By Ida Nursoo and Nadia Gubbay-Nemes, Inner City Legal Centre

It is useful for employees to understand the effects of COVID-19 on an employer’s ability to stand you down. For employees that hold a visa with restrictive work conditions that only allow you to work for your particular employer, you are likely to be left without the ability to earn money for the duration of the stand down. Therefore, it is important to be aware of the law regarding stand downs and to get legal advice to find out more about your rights.

For employees not entitled to JobKeeper payments due to their visa status, employers can lawfully stand them down if the provisions contained in the Fair Work Act 2009 (Cth) (‘the Act’) are met.

This article relates to section 524 of the Fair Work Act 2009, not section 789GDC that allows employers to stand down employees in receipt of the JobKeeper payment. If you have a JobKeeper stand down matter, contact MELS for more advice.

What the Fair Work Act 2009 (Cth) Says About Stand Downs

Under section 524(1) of the Act, an employer may stand down an employee during a period in which the employee cannot be usefully employed because of the following circumstances:

  1. industrial action;
  2. a breakdown of machinery or equipment, if the employer cannot be reasonably held responsible for the breakdown;
  3. a stoppage of work, for which the employer cannot reasonable held responsible.

In order for a stand down to be valid, the following must be established:

  1. the circumstances under section 524(1); and
  2. the ‘no useful work’ requirement; and
  3. that the employee cannot be usefully employed because of the circumstances.

During a stand down, in accordance with section 524, an employer is not obligated to pay their employees. Employees are stood down for a period of time, with the prospect of them returning to work after the stand down period. They can still access their paid leave entitlements during stand down.

With a number of businesses not operating as usual due to COVID-19 restrictions, a number of questions arise in relation to the application of section 524 of the Fair Work Act and the meaning of ‘usefully employed’ and a ‘stoppage of work’. The Fair Work Commission has recently considered some of these questions.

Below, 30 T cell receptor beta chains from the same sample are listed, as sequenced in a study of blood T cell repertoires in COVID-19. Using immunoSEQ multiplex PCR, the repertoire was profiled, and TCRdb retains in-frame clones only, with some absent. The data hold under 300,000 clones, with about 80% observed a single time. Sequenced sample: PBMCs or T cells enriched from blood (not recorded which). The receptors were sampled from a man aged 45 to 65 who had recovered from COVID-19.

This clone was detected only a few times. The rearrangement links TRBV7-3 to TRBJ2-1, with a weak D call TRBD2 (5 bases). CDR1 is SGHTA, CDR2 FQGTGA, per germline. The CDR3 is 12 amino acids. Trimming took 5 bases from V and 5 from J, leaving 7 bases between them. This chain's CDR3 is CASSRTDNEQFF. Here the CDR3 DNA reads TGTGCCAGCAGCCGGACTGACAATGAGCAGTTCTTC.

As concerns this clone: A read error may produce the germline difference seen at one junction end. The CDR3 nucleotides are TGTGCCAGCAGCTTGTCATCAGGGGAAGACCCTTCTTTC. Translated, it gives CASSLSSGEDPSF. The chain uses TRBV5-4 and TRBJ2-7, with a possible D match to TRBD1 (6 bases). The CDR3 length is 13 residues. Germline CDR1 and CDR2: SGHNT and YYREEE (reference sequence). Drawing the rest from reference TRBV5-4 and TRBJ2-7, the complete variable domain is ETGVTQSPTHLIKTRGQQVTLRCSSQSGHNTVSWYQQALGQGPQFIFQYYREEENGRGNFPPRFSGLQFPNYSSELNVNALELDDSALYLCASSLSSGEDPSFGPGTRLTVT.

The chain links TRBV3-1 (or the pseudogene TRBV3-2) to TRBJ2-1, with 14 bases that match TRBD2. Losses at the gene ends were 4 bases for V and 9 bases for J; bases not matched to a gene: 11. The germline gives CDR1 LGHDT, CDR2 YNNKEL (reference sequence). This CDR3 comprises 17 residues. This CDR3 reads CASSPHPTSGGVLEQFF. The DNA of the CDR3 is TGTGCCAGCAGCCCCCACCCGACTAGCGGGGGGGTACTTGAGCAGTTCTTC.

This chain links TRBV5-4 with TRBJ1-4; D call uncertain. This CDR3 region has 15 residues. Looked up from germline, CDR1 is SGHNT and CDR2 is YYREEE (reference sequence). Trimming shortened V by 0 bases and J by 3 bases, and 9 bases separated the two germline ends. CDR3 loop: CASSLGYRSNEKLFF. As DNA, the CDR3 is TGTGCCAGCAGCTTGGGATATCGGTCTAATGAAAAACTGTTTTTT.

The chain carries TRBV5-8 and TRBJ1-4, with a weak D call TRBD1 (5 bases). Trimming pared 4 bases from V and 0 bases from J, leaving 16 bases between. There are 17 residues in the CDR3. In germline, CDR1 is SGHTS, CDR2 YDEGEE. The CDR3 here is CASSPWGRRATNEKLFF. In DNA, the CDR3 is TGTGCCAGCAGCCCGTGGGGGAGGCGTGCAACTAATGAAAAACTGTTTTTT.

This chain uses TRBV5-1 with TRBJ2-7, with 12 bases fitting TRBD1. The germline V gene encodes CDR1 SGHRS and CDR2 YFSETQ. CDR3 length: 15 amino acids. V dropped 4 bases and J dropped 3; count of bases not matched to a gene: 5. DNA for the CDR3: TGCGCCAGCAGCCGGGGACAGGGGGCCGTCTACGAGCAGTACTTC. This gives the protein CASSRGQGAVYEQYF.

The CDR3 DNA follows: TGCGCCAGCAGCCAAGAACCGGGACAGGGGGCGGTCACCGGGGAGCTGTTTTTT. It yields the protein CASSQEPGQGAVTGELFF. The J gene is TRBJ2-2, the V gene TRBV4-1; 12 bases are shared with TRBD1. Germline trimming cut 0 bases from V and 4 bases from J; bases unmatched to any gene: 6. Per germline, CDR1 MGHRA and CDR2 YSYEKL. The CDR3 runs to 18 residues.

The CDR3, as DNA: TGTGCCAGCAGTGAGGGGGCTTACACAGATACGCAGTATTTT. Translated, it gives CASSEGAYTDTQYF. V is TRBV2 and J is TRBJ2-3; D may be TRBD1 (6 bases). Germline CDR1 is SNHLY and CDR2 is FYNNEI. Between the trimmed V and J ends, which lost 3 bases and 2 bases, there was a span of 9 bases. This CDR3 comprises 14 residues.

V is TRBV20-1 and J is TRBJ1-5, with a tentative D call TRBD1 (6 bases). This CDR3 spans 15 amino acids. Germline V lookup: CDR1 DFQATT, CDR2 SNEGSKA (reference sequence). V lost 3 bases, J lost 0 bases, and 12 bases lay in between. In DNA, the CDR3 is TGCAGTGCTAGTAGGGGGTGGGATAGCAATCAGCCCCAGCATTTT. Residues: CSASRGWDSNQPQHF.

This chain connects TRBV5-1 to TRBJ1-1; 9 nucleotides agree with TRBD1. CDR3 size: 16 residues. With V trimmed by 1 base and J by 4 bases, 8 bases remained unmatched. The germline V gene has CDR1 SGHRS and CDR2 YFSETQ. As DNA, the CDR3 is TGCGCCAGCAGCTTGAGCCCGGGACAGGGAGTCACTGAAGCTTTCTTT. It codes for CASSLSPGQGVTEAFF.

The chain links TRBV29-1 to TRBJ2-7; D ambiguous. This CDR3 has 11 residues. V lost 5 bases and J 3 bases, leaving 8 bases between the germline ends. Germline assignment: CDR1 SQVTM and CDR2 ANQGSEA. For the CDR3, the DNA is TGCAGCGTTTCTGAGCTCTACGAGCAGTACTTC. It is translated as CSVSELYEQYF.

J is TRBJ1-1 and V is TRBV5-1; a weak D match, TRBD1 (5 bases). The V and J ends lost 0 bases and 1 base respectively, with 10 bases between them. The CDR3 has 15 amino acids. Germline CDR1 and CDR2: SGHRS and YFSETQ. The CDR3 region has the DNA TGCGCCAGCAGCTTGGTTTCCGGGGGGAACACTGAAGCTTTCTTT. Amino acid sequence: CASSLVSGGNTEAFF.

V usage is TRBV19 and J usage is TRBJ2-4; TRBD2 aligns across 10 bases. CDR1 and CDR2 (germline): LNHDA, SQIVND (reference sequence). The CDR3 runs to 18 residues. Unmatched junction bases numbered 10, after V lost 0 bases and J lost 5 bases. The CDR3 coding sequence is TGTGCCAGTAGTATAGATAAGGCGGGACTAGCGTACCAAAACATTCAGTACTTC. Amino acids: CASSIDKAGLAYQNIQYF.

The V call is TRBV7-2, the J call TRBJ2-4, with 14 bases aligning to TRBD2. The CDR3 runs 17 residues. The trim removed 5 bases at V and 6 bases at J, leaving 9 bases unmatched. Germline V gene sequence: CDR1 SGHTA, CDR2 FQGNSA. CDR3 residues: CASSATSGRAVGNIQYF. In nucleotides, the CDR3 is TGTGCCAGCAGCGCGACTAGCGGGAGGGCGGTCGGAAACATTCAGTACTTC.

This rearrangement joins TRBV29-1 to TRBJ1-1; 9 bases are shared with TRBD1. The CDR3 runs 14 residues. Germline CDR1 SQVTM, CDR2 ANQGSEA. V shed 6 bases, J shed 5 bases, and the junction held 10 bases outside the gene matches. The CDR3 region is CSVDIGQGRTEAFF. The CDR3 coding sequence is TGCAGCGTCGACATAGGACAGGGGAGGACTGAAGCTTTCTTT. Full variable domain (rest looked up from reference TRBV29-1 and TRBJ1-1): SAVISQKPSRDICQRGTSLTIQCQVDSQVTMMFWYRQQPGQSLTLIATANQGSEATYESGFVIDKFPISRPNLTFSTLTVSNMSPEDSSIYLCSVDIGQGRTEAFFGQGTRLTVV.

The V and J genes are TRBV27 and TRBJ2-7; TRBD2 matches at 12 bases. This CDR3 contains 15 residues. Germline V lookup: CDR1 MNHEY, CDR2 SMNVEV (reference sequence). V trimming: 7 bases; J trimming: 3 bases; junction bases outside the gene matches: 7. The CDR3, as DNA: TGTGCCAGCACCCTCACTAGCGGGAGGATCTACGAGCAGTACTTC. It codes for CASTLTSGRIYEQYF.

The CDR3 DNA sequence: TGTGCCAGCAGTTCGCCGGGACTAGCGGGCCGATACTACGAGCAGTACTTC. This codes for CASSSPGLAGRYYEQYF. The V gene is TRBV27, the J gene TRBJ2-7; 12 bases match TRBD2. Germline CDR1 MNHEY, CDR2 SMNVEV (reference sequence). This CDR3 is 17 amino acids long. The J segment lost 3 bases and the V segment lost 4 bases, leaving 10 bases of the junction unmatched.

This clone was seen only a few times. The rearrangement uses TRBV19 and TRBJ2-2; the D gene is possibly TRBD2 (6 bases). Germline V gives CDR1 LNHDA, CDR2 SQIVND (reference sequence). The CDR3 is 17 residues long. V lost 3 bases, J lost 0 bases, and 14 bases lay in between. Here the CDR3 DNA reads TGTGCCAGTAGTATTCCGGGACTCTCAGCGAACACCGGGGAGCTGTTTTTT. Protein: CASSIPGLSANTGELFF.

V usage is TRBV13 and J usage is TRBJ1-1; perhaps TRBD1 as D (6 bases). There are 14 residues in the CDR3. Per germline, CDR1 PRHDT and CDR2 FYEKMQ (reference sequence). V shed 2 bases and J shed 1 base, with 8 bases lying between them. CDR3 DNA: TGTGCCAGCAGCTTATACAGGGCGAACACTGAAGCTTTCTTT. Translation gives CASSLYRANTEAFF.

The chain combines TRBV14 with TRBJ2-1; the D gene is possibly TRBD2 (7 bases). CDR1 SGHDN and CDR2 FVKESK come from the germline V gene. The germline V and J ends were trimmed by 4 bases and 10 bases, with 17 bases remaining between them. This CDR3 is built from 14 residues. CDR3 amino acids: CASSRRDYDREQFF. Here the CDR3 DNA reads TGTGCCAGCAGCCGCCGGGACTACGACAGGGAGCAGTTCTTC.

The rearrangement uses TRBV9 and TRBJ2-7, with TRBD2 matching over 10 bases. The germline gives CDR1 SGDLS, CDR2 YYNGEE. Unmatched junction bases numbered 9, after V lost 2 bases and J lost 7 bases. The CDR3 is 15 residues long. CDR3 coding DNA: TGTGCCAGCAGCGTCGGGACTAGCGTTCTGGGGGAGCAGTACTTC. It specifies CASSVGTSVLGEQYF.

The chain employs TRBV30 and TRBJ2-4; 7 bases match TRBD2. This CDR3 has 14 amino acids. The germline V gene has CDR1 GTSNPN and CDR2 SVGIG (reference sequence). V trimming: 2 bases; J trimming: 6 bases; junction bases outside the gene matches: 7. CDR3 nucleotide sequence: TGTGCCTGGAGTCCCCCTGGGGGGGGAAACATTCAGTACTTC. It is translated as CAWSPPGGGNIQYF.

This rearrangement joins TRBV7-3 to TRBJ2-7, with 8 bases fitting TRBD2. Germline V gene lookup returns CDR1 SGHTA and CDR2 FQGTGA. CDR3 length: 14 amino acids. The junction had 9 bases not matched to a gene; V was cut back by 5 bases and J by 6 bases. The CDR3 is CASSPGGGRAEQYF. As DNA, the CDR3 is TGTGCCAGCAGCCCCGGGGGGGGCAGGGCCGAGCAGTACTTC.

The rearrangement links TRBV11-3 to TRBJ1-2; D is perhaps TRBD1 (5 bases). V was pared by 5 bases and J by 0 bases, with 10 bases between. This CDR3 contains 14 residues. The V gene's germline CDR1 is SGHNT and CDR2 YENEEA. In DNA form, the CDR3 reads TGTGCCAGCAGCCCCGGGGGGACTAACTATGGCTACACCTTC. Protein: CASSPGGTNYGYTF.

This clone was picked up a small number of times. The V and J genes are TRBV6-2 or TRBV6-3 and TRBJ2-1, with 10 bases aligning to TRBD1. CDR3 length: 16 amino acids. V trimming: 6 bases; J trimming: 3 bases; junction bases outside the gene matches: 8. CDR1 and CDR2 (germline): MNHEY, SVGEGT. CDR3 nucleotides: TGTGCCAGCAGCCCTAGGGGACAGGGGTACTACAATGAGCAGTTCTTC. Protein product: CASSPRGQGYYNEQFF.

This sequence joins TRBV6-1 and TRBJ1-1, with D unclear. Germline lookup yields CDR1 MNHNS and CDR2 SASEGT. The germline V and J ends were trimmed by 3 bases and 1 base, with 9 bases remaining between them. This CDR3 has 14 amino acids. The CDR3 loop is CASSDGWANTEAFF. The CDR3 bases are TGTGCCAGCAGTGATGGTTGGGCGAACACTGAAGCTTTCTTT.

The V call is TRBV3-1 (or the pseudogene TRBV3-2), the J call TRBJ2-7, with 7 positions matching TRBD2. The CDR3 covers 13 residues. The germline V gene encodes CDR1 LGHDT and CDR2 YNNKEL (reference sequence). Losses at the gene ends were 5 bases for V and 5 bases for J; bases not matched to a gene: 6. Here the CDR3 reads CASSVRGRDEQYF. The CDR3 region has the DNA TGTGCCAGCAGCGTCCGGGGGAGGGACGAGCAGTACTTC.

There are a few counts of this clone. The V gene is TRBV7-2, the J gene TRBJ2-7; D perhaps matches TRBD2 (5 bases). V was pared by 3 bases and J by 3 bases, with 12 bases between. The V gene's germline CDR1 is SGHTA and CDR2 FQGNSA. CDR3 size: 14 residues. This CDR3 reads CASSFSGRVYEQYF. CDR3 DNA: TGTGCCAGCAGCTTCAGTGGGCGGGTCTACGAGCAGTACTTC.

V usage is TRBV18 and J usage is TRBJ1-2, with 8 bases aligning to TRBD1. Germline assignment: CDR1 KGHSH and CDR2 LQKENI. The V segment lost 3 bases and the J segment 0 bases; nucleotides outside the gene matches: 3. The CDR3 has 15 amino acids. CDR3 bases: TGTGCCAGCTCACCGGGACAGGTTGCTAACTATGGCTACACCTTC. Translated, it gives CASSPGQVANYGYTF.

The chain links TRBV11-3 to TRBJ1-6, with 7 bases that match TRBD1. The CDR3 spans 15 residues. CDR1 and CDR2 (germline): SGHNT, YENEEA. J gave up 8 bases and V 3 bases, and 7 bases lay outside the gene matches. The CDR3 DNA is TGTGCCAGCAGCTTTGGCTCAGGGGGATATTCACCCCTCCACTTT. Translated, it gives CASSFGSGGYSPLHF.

Usefully Employed

Whether an employee can be usefully employed is a question of fact dependant on the circumstances of each case, where regard can be had to the economic consequences of the employer.  The Fair Work Commission considered useful work within the context of the COVID-19 pandemic in Michael Marson v Coral Princess Cruises (N.Q.) Pty Ltd.[1]

Deputy President Lake held that, in the assessment of ‘useful work’, consideration will be given to the amount of useful work that is available at the time of the stand down and the number of employees required to perform the useful work. Following this, an assessment as to whether the employer’s decision reflects notions of good faith and fairness will be made.

Stoppage of Work

What exactly constitutes a stoppage of work has been of interest during the pandemic due to its effects on the economy. COVID-19 may be responsible for a stoppage of work, but a mere reduction in the work available is not the same as a stoppage of work.[2] Furthermore, a mere downturn in business does not amount to a stoppage of work for the purposes of the Act.[3]

During COVID-19, several businesses ceased normal business operations, but limited work for limited employees remained. Whether this amounted to business stoppage was clarified by Deputy President Lakethat a stoppage of work does not require a stoppage of all business activities, but that the core work or activity of the employee has ceased.[4]